Can We Enjoy Science As Art And Vice-Versa?

Image: Mexican Bird Of Paradise Blooms with Honeybee

Appreciating Art, Design, Science, and Nature Simultaneously (Discovering Science As Art).

I absolutely enjoy both being out in nature and studying nature. You can learn a great deal just by watching how nature works (these are typically things the average person doesn’t even glance at on any given day). This is an age-old debate about scientists versus artists and how they appreciate nature on different levels. So, can we enjoy science as art and vice-versa?

If one is to enjoy studying nature as well as being in nature, can one actually enjoy both the science of the subject as well as the visual nature of the subject? My answer is a resounding, “Yes!”

This is a never-ending story so for just this one post, let’s focus on the common shape of choice by nature: hexagons. The hexagon is one of her favorites!

Honeybees are so important to mankind that I think they are a good subject to start with. So, why is it that honeybees build their honeycomb using hexagon shapes? Let’s look into the science of this.

honeycombIf you do a bit of research on honeybees and beeswax, you will find that the energy it takes for the bees to create beeswax is quite a bit. They consume eight ounces of honey for every one-ounce of wax they make. They need to make sure that they aren’t wasting resources when creating beeswax structures to house their nectar and honey.

This is why they create geometric structures: Because it’s the most efficient shape for the purpose. Here’s an interesting Ted-Ed Video about this very subject.

More hexagons:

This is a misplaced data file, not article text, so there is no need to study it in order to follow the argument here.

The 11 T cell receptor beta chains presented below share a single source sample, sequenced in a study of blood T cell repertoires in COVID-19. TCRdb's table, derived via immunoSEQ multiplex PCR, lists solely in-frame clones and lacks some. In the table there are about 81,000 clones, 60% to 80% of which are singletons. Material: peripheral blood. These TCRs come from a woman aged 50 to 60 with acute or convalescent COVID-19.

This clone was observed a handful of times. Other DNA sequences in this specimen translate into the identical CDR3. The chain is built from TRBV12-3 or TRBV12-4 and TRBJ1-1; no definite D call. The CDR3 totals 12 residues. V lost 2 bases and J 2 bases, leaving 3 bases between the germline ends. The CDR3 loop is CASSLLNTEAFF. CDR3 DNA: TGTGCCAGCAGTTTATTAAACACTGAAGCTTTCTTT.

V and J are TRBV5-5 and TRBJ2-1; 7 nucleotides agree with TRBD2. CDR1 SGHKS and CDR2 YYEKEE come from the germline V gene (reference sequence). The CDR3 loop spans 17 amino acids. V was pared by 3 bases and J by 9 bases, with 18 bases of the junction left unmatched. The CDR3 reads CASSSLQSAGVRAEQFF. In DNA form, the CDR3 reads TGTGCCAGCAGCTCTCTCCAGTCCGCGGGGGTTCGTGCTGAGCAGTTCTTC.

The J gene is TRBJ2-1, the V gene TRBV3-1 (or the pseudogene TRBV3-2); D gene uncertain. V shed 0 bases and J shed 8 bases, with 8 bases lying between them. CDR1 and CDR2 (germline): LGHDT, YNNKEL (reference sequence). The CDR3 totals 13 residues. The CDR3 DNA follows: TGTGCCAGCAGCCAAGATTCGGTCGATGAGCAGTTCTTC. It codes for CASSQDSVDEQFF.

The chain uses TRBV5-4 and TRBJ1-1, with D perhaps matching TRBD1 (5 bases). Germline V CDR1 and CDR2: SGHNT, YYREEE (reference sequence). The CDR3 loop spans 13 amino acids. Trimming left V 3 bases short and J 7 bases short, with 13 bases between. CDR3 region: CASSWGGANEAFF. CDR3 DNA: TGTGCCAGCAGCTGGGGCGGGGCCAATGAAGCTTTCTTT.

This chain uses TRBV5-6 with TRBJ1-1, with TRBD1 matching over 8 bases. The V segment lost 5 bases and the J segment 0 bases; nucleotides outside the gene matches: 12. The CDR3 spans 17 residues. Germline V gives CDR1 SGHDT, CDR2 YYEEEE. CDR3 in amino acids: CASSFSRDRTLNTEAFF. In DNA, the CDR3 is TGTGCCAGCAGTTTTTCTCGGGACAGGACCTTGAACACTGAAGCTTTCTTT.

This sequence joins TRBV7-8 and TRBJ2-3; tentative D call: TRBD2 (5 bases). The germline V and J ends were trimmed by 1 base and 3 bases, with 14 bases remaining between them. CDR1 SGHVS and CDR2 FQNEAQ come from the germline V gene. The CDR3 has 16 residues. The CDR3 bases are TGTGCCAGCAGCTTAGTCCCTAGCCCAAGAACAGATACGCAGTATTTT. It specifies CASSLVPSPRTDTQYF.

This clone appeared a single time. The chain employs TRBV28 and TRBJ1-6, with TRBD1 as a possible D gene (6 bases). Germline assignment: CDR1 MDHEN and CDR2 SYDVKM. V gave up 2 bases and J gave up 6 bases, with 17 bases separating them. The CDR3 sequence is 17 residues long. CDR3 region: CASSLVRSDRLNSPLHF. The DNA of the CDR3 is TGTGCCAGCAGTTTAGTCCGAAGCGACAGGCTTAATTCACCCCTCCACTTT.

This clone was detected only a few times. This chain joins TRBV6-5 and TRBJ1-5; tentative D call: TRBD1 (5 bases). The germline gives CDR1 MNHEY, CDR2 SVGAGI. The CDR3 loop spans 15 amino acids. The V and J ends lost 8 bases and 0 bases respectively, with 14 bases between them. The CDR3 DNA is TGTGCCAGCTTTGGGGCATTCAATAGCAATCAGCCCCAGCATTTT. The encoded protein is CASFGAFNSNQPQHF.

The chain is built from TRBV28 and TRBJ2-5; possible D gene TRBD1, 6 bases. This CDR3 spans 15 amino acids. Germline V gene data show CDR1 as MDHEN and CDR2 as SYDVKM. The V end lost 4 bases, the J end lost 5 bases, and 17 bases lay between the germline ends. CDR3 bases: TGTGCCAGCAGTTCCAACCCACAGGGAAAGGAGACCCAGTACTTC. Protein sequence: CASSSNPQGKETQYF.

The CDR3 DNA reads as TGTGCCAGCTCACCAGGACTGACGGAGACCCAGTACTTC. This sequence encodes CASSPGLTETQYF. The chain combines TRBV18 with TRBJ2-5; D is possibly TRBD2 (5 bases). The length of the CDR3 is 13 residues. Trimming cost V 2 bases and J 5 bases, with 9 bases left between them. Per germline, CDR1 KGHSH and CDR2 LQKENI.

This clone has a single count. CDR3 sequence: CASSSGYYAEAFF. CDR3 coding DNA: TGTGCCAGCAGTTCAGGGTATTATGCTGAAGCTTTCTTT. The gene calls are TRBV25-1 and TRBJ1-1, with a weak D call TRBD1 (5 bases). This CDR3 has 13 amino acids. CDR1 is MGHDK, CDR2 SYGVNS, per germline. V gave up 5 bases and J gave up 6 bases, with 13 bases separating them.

Image: Giant's Causeway Ireland

Image Credit: Shutterstock

During the Paleogene Period, (50 to 60 million years ago or so) successive lava flows were inching their way towards the coastline and cooling off when reaching the sea. The lava formed layers of basalt columns where pressure between the columns sculpted the rock into shapes that vary from 15 to 20 inches (38 to 51 cm) in diameter and measure up to 82 feet (25 metres) in height.

These interesting stone pillars number about 40,000, each typically with five to seven irregular sides, jutting out of the cliff faces almost appearing to be steps slowly creeping into the sea.  This area is called Giant’s Causeway in Nothern Ireland, United Kingdom.


Image: Pineapple hexagons.



Have fun looking for and recognizing hexagons in nature in all their great diversity. Geometry, science, and nature — all great art subjects, don’t you think?

Can you think of any hexagons you commonly see in nature? I’d love for you to share your findings in the comments below.

Thank you for taking the time to visit, comment and share.

Image: Deborah signature







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